Until recently, IT and the companies that produce IT-driven products and services were largely seen in a positive light. Indeed, media coverage of technology in the 1980s and 1990s was extremely favorable, with a preponderance devoted to the advantages afforded by technological advances. Even as late as 2010, when the Arab Spring uprisings occurred, as protestors used social media to organize, unify, and get their messages out, the Internet was seen as a liberating force. The media referred to other similar events as Iran’s “Twitter Revolution,” Egypt’s “Facebook Revolution,” and Syria’s “YouTube uprising.” In 2010, Time featured Mark Zuckerberg as its “Man of the Year” for connecting people, mapping social relations, creating a new system of exchanging information, and changing how we all live our lives. Netflix was “killing piracy.” And Spotify was a growing and popular start-up, that would let users download and stream songs for free. Google had “amazing people,” and its founding fathers were among the world’s top “tech geniuses.” In 2011, the world mourned the loss of Apple visionary Steve Jobs, who had launched the “magical” smartphone. Amazon was seen as providing more choice and liberating convenience to tens of millions of consumers. Massive open online courses were democratizing education. In short, technologies and Big Tech were catalysts for positive and needed change.
But that optimistic tone has now turned markedly dark, with significantly more attention focused on the purported ill effects of technology: its displacement of face-to-face interactions, role in environmental degradation, threat to employment, and overall failure to live up to some of the more grandiose predictions about its impact. All of this led up to the point where the term “techlash” was runner-up in Oxford Dictionary’s 2018 word of the year. Oxford defines the term as the “strong and widespread negative reaction to the growing power and influence that large technology companies hold.” But this is too narrow. Techlash, in fact, represents something broader: a negative reaction not just to a few large technology companies, but to technology itself, particularly IT. Indeed, the backlash against technologies such as facial recognition, e-scooters, and sidewalk delivery robots is not so much about the size and nature of the companies making them, but a reflection of souring views toward the technologies themselves.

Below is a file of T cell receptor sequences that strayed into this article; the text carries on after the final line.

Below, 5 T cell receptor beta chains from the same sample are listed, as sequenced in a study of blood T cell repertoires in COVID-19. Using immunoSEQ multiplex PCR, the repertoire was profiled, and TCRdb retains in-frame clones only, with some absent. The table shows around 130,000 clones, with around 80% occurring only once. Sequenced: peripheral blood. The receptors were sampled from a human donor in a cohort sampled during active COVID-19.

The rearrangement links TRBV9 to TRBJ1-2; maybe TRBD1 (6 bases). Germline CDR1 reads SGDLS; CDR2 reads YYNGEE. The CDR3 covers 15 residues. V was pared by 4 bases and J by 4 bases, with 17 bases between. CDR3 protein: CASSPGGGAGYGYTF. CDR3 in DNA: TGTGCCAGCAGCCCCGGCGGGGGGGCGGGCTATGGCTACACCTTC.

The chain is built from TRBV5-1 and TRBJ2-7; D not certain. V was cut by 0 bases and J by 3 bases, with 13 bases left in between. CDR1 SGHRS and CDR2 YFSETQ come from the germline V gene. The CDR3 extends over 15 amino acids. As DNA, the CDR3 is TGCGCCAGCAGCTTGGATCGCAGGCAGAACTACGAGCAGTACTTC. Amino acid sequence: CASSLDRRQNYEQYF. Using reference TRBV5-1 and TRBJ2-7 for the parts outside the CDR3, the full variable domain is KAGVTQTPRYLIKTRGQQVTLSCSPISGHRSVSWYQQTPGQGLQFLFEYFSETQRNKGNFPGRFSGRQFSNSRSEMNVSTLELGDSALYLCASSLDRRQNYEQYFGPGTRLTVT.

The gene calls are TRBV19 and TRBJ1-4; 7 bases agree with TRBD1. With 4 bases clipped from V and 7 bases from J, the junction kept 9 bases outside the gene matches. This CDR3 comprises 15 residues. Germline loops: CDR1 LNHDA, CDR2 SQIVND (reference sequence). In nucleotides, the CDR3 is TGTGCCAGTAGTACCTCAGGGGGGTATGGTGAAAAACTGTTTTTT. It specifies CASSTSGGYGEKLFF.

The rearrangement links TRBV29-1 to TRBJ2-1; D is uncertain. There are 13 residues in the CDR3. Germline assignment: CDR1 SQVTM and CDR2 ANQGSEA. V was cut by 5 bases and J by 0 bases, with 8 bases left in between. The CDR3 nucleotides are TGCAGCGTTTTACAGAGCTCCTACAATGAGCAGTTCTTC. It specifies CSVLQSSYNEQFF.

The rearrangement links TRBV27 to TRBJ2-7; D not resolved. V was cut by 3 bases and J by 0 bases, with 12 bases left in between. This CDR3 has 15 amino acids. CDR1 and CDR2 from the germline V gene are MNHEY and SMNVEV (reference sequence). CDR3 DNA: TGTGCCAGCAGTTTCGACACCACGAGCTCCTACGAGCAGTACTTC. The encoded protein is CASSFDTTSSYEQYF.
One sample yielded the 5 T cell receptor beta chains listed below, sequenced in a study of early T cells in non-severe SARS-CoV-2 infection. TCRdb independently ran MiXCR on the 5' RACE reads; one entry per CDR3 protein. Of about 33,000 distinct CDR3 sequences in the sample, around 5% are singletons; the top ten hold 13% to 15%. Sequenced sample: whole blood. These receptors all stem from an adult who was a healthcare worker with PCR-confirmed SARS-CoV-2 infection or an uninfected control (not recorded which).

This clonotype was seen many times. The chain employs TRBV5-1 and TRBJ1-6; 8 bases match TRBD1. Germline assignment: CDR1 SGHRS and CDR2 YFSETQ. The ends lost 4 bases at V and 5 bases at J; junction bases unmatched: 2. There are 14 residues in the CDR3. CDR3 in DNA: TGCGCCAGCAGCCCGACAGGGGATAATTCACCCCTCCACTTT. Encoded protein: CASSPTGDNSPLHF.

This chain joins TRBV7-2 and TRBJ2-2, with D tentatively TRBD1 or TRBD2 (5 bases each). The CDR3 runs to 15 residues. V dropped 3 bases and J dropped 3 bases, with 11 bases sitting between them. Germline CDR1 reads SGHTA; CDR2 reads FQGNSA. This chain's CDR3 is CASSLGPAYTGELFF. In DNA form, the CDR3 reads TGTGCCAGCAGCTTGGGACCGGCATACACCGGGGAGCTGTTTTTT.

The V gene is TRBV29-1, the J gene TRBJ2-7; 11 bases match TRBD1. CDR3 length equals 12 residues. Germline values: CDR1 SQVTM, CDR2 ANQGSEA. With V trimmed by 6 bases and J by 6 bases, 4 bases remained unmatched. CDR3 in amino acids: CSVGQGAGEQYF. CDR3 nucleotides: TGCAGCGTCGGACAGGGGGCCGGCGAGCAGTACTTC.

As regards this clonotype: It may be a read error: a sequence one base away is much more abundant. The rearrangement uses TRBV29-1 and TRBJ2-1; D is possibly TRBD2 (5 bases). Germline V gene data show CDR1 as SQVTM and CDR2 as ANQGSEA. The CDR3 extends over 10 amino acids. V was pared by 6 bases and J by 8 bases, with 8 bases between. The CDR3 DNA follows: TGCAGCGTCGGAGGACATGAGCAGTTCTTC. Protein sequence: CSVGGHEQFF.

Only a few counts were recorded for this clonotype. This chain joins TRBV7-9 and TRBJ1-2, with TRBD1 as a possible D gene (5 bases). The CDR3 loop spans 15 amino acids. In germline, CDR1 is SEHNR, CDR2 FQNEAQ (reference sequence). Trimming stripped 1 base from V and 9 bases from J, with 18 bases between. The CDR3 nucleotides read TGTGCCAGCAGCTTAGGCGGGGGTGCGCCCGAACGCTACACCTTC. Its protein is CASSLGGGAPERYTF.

Techlash did not emerge spontaneously. Even during the period when IT was largely seen as a positive, liberating force, there were strong undercurrents of techlash emanating largely from pundits promoting jeremiads—and themselves. Katherine Albrecht warned that radio frequency identification devices (RFIDs) were, as the title of her book indicates, Spychips. Jeremy Rifkin provided the titular warning of the coming End of Work. Evgeny Morozov wrote about The Net Delusion. Nick Carr wrote that Google is “making us stupid” in IT Doesn’t Matter, and Andrew Keen penned The Internet Is Not the Answer. Jaron Lanier asked in his book, Who Owns the Future? (Big Tech does). Susan Crawford warned in her book, Captive Audience, that we are all just that to rapacious “Big Broadband.” Scott Galloway even argued that Big Tech companies are responsible for virtually every economic and social ill facing America, calling it, “Silicon Valley’s Tax-Avoiding, Job-Killing, Soul-Sucking Machine.” These and other pundits worked tirelessly to lay the intellectual groundwork for the techlash. They were answering often overly utopian claims about IT with distinctly dystopian counterclaims.
But the fuel for the techlash fire came at least in part from actual events, including, among others, the revelations Russia used social media platforms to interfere with the 2016 U.S. elections, Cambridge Analytica misused Facebook data for political purposes, and Google was investigated for antitrust violations. Panic spread on a parallel track as new technologies such as deep learning, certain forms of artificial intelligence (AI), and autonomous vehicles came to be seen as both transformative and imminent. Even technology entrepreneurs joined the fray. Elon Musk made news around the world by claiming AI was a “demon” that posed an existential threat to the human race. Bill Gates warned automation was proceeding so quickly that governments should tax robots in order to slow down its progress. And in a widely cited but fundamentally flawed study, Oxford scholars Osborne and Frey predicted technology would eliminate almost half of American jobs in 20 years.